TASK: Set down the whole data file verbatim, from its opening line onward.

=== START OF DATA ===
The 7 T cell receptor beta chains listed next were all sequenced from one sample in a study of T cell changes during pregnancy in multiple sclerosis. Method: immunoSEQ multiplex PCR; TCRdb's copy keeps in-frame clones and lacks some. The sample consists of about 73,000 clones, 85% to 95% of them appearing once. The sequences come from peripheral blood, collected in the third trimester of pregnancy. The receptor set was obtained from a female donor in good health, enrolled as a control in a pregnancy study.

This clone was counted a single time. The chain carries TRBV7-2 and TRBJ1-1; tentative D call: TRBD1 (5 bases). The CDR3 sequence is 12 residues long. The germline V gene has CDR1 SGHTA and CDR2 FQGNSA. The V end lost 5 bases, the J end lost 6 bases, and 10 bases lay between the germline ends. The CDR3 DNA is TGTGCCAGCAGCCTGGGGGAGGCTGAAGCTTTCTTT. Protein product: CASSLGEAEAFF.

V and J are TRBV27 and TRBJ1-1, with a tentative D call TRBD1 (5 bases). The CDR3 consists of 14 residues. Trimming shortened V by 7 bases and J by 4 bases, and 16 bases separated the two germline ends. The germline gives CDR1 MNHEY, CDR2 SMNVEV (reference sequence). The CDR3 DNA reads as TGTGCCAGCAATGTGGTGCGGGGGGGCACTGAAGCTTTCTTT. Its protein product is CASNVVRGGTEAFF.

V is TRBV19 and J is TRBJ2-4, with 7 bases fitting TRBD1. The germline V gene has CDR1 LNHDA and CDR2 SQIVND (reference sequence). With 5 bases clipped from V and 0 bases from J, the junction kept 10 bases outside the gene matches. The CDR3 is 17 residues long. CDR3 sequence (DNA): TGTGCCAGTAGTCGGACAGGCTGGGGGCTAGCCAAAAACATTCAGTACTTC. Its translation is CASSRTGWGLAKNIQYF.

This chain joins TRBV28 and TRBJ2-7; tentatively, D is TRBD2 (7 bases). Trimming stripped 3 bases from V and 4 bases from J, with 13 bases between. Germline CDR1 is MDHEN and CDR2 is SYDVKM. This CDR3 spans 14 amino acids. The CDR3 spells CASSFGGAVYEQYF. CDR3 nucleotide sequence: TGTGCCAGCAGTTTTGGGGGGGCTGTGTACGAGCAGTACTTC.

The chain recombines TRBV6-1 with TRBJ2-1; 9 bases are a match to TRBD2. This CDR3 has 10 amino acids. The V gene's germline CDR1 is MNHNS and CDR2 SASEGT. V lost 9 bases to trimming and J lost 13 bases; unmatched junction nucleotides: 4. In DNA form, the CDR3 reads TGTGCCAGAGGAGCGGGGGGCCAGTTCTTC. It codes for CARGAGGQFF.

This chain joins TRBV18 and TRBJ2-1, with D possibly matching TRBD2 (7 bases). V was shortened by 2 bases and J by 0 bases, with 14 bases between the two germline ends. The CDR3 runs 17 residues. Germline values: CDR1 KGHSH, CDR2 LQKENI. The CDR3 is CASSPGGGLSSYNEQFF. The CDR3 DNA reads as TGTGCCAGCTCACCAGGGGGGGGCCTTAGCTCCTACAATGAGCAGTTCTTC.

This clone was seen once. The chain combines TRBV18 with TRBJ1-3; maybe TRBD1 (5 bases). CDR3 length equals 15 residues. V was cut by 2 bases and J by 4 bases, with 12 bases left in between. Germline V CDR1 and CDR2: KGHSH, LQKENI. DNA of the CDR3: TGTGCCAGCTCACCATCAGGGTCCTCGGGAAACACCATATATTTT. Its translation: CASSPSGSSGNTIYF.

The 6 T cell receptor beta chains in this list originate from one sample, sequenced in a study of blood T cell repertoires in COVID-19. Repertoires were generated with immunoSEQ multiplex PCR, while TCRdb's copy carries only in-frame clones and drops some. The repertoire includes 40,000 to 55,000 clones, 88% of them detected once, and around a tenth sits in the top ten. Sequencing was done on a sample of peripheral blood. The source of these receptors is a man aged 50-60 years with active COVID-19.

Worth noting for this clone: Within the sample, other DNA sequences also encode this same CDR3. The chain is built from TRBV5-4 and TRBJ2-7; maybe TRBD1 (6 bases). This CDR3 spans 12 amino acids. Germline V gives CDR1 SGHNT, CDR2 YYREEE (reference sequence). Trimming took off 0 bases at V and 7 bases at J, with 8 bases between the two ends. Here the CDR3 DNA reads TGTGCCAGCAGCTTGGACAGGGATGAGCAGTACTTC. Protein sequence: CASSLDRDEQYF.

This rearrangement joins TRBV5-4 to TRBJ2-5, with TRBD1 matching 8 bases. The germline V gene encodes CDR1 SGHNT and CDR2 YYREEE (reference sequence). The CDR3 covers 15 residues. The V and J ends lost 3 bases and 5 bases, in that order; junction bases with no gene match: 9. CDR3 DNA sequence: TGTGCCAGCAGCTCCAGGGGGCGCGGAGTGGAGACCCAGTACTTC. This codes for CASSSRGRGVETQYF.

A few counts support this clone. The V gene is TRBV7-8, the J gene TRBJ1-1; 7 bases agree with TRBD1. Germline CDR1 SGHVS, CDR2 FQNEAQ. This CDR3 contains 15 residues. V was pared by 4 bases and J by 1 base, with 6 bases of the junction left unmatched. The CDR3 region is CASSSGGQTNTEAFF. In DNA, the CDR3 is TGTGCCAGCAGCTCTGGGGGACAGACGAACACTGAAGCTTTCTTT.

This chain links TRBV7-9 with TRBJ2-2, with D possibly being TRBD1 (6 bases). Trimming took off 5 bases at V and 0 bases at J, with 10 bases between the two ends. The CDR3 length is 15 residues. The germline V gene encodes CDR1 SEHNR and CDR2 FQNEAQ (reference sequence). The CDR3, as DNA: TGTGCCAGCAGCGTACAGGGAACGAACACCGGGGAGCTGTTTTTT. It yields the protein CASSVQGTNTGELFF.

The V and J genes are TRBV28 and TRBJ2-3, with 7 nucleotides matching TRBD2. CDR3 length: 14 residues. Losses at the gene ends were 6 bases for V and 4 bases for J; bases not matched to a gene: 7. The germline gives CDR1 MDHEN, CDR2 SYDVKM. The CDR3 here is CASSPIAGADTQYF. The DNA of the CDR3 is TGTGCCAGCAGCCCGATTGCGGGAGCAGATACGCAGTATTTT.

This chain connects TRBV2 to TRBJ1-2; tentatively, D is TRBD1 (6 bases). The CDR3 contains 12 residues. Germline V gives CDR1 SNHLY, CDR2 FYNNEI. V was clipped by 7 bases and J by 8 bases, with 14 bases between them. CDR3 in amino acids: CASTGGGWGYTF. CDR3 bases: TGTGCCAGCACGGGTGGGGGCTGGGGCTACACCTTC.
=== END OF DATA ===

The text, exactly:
The 7 T cell receptor beta chains listed next were all sequenced from one sample in a study of T cell changes during pregnancy in multiple sclerosis. Method: immunoSEQ multiplex PCR; TCRdb's copy keeps in-frame clones and lacks some. The sample consists of about 73,000 clones, 85% to 95% of them appearing once. The sequences come from peripheral blood, collected in the third trimester of pregnancy. The receptor set was obtained from a female donor in good health, enrolled as a control in a pregnancy study.

This clone was counted a single time. The chain carries TRBV7-2 and TRBJ1-1; tentative D call: TRBD1 (5 bases). The CDR3 sequence is 12 residues long. The germline V gene has CDR1 SGHTA and CDR2 FQGNSA. The V end lost 5 bases, the J end lost 6 bases, and 10 bases lay between the germline ends. The CDR3 DNA is TGTGCCAGCAGCCTGGGGGAGGCTGAAGCTTTCTTT. Protein product: CASSLGEAEAFF.

V and J are TRBV27 and TRBJ1-1, with a tentative D call TRBD1 (5 bases). The CDR3 consists of 14 residues. Trimming shortened V by 7 bases and J by 4 bases, and 16 bases separated the two germline ends. The germline gives CDR1 MNHEY, CDR2 SMNVEV (reference sequence). The CDR3 DNA reads as TGTGCCAGCAATGTGGTGCGGGGGGGCACTGAAGCTTTCTTT. Its protein product is CASNVVRGGTEAFF.

V is TRBV19 and J is TRBJ2-4, with 7 bases fitting TRBD1. The germline V gene has CDR1 LNHDA and CDR2 SQIVND (reference sequence). With 5 bases clipped from V and 0 bases from J, the junction kept 10 bases outside the gene matches. The CDR3 is 17 residues long. CDR3 sequence (DNA): TGTGCCAGTAGTCGGACAGGCTGGGGGCTAGCCAAAAACATTCAGTACTTC. Its translation is CASSRTGWGLAKNIQYF.

This chain joins TRBV28 and TRBJ2-7; tentatively, D is TRBD2 (7 bases). Trimming stripped 3 bases from V and 4 bases from J, with 13 bases between. Germline CDR1 is MDHEN and CDR2 is SYDVKM. This CDR3 spans 14 amino acids. The CDR3 spells CASSFGGAVYEQYF. CDR3 nucleotide sequence: TGTGCCAGCAGTTTTGGGGGGGCTGTGTACGAGCAGTACTTC.

The chain recombines TRBV6-1 with TRBJ2-1; 9 bases are a match to TRBD2. This CDR3 has 10 amino acids. The V gene's germline CDR1 is MNHNS and CDR2 SASEGT. V lost 9 bases to trimming and J lost 13 bases; unmatched junction nucleotides: 4. In DNA form, the CDR3 reads TGTGCCAGAGGAGCGGGGGGCCAGTTCTTC. It codes for CARGAGGQFF.

This chain joins TRBV18 and TRBJ2-1, with D possibly matching TRBD2 (7 bases). V was shortened by 2 bases and J by 0 bases, with 14 bases between the two germline ends. The CDR3 runs 17 residues. Germline values: CDR1 KGHSH, CDR2 LQKENI. The CDR3 is CASSPGGGLSSYNEQFF. The CDR3 DNA reads as TGTGCCAGCTCACCAGGGGGGGGCCTTAGCTCCTACAATGAGCAGTTCTTC.

This clone was seen once. The chain combines TRBV18 with TRBJ1-3; maybe TRBD1 (5 bases). CDR3 length equals 15 residues. V was cut by 2 bases and J by 4 bases, with 12 bases left in between. Germline V CDR1 and CDR2: KGHSH, LQKENI. DNA of the CDR3: TGTGCCAGCTCACCATCAGGGTCCTCGGGAAACACCATATATTTT. Its translation: CASSPSGSSGNTIYF.

The 6 T cell receptor beta chains in this list originate from one sample, sequenced in a study of blood T cell repertoires in COVID-19. Repertoires were generated with immunoSEQ multiplex PCR, while TCRdb's copy carries only in-frame clones and drops some. The repertoire includes 40,000 to 55,000 clones, 88% of them detected once, and around a tenth sits in the top ten. Sequencing was done on a sample of peripheral blood. The source of these receptors is a man aged 50-60 years with active COVID-19.

Worth noting for this clone: Within the sample, other DNA sequences also encode this same CDR3. The chain is built from TRBV5-4 and TRBJ2-7; maybe TRBD1 (6 bases). This CDR3 spans 12 amino acids. Germline V gives CDR1 SGHNT, CDR2 YYREEE (reference sequence). Trimming took off 0 bases at V and 7 bases at J, with 8 bases between the two ends. Here the CDR3 DNA reads TGTGCCAGCAGCTTGGACAGGGATGAGCAGTACTTC. Protein sequence: CASSLDRDEQYF.

This rearrangement joins TRBV5-4 to TRBJ2-5, with TRBD1 matching 8 bases. The germline V gene encodes CDR1 SGHNT and CDR2 YYREEE (reference sequence). The CDR3 covers 15 residues. The V and J ends lost 3 bases and 5 bases, in that order; junction bases with no gene match: 9. CDR3 DNA sequence: TGTGCCAGCAGCTCCAGGGGGCGCGGAGTGGAGACCCAGTACTTC. This codes for CASSSRGRGVETQYF.

A few counts support this clone. The V gene is TRBV7-8, the J gene TRBJ1-1; 7 bases agree with TRBD1. Germline CDR1 SGHVS, CDR2 FQNEAQ. This CDR3 contains 15 residues. V was pared by 4 bases and J by 1 base, with 6 bases of the junction left unmatched. The CDR3 region is CASSSGGQTNTEAFF. In DNA, the CDR3 is TGTGCCAGCAGCTCTGGGGGACAGACGAACACTGAAGCTTTCTTT.

This chain links TRBV7-9 with TRBJ2-2, with D possibly being TRBD1 (6 bases). Trimming took off 5 bases at V and 0 bases at J, with 10 bases between the two ends. The CDR3 length is 15 residues. The germline V gene encodes CDR1 SEHNR and CDR2 FQNEAQ (reference sequence). The CDR3, as DNA: TGTGCCAGCAGCGTACAGGGAACGAACACCGGGGAGCTGTTTTTT. It yields the protein CASSVQGTNTGELFF.

The V and J genes are TRBV28 and TRBJ2-3, with 7 nucleotides matching TRBD2. CDR3 length: 14 residues. Losses at the gene ends were 6 bases for V and 4 bases for J; bases not matched to a gene: 7. The germline gives CDR1 MDHEN, CDR2 SYDVKM. The CDR3 here is CASSPIAGADTQYF. The DNA of the CDR3 is TGTGCCAGCAGCCCGATTGCGGGAGCAGATACGCAGTATTTT.

This chain connects TRBV2 to TRBJ1-2; tentatively, D is TRBD1 (6 bases). The CDR3 contains 12 residues. Germline V gives CDR1 SNHLY, CDR2 FYNNEI. V was clipped by 7 bases and J by 8 bases, with 14 bases between them. CDR3 in amino acids: CASTGGGWGYTF. CDR3 bases: TGTGCCAGCACGGGTGGGGGCTGGGGCTACACCTTC.